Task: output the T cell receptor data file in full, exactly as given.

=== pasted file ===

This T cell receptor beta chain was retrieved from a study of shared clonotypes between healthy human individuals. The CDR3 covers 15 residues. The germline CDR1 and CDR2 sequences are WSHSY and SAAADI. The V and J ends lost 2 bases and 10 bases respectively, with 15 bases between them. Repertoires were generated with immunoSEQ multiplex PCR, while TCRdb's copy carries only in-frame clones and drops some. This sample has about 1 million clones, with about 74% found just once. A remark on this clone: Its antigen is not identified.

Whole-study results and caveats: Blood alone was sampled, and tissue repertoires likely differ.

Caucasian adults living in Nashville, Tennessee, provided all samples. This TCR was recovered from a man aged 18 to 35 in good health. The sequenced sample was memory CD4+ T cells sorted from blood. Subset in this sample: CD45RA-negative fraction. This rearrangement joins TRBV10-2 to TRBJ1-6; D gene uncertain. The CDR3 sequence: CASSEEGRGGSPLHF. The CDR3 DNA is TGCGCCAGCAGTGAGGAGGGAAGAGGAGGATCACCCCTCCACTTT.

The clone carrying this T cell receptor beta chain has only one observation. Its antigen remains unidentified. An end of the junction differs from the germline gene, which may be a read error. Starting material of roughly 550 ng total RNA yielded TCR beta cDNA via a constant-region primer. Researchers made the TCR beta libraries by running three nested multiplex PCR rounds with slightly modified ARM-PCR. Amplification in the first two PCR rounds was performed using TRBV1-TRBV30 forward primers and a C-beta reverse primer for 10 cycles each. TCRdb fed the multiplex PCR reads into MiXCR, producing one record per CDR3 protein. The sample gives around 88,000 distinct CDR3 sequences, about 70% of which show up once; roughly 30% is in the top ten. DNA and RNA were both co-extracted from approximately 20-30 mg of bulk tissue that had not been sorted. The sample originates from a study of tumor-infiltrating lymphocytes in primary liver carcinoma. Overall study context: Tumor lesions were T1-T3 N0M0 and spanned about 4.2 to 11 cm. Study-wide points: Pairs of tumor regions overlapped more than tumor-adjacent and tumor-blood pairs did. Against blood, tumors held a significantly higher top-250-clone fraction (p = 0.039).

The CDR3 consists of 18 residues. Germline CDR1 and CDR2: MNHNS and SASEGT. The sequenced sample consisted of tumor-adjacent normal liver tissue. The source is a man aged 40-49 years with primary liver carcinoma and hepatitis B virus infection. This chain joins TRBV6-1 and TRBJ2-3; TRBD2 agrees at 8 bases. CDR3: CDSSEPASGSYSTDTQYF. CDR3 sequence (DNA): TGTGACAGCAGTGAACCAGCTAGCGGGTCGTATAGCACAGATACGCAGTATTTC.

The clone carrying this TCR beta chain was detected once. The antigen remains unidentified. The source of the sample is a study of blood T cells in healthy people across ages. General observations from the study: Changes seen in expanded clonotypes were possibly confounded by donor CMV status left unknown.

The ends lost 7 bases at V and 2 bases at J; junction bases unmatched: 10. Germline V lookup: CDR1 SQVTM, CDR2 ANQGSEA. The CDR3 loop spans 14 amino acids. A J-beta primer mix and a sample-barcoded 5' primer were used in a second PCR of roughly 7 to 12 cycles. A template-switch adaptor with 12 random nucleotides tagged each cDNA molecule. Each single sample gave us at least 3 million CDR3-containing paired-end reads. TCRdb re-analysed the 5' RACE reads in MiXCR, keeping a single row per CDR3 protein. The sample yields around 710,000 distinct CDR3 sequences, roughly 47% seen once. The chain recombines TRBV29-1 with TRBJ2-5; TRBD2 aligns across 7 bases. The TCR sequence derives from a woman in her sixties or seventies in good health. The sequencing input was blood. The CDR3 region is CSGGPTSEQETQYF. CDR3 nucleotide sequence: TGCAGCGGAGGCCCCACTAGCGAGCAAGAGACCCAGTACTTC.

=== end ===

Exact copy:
This T cell receptor beta chain was retrieved from a study of shared clonotypes between healthy human individuals. The CDR3 covers 15 residues. The germline CDR1 and CDR2 sequences are WSHSY and SAAADI. The V and J ends lost 2 bases and 10 bases respectively, with 15 bases between them. Repertoires were generated with immunoSEQ multiplex PCR, while TCRdb's copy carries only in-frame clones and drops some. This sample has about 1 million clones, with about 74% found just once. A remark on this clone: Its antigen is not identified.

Whole-study results and caveats: Blood alone was sampled, and tissue repertoires likely differ.

Caucasian adults living in Nashville, Tennessee, provided all samples. This TCR was recovered from a man aged 18 to 35 in good health. The sequenced sample was memory CD4+ T cells sorted from blood. Subset in this sample: CD45RA-negative fraction. This rearrangement joins TRBV10-2 to TRBJ1-6; D gene uncertain. The CDR3 sequence: CASSEEGRGGSPLHF. The CDR3 DNA is TGCGCCAGCAGTGAGGAGGGAAGAGGAGGATCACCCCTCCACTTT.

The clone carrying this T cell receptor beta chain has only one observation. Its antigen remains unidentified. An end of the junction differs from the germline gene, which may be a read error. Starting material of roughly 550 ng total RNA yielded TCR beta cDNA via a constant-region primer. Researchers made the TCR beta libraries by running three nested multiplex PCR rounds with slightly modified ARM-PCR. Amplification in the first two PCR rounds was performed using TRBV1-TRBV30 forward primers and a C-beta reverse primer for 10 cycles each. TCRdb fed the multiplex PCR reads into MiXCR, producing one record per CDR3 protein. The sample gives around 88,000 distinct CDR3 sequences, about 70% of which show up once; roughly 30% is in the top ten. DNA and RNA were both co-extracted from approximately 20-30 mg of bulk tissue that had not been sorted. The sample originates from a study of tumor-infiltrating lymphocytes in primary liver carcinoma. Overall study context: Tumor lesions were T1-T3 N0M0 and spanned about 4.2 to 11 cm. Study-wide points: Pairs of tumor regions overlapped more than tumor-adjacent and tumor-blood pairs did. Against blood, tumors held a significantly higher top-250-clone fraction (p = 0.039).

The CDR3 consists of 18 residues. Germline CDR1 and CDR2: MNHNS and SASEGT. The sequenced sample consisted of tumor-adjacent normal liver tissue. The source is a man aged 40-49 years with primary liver carcinoma and hepatitis B virus infection. This chain joins TRBV6-1 and TRBJ2-3; TRBD2 agrees at 8 bases. CDR3: CDSSEPASGSYSTDTQYF. CDR3 sequence (DNA): TGTGACAGCAGTGAACCAGCTAGCGGGTCGTATAGCACAGATACGCAGTATTTC.

The clone carrying this TCR beta chain was detected once. The antigen remains unidentified. The source of the sample is a study of blood T cells in healthy people across ages. General observations from the study: Changes seen in expanded clonotypes were possibly confounded by donor CMV status left unknown.

The ends lost 7 bases at V and 2 bases at J; junction bases unmatched: 10. Germline V lookup: CDR1 SQVTM, CDR2 ANQGSEA. The CDR3 loop spans 14 amino acids. A J-beta primer mix and a sample-barcoded 5' primer were used in a second PCR of roughly 7 to 12 cycles. A template-switch adaptor with 12 random nucleotides tagged each cDNA molecule. Each single sample gave us at least 3 million CDR3-containing paired-end reads. TCRdb re-analysed the 5' RACE reads in MiXCR, keeping a single row per CDR3 protein. The sample yields around 710,000 distinct CDR3 sequences, roughly 47% seen once. The chain recombines TRBV29-1 with TRBJ2-5; TRBD2 aligns across 7 bases. The TCR sequence derives from a woman in her sixties or seventies in good health. The sequencing input was blood. The CDR3 region is CSGGPTSEQETQYF. CDR3 nucleotide sequence: TGCAGCGGAGGCCCCACTAGCGAGCAAGAGACCCAGTACTTC.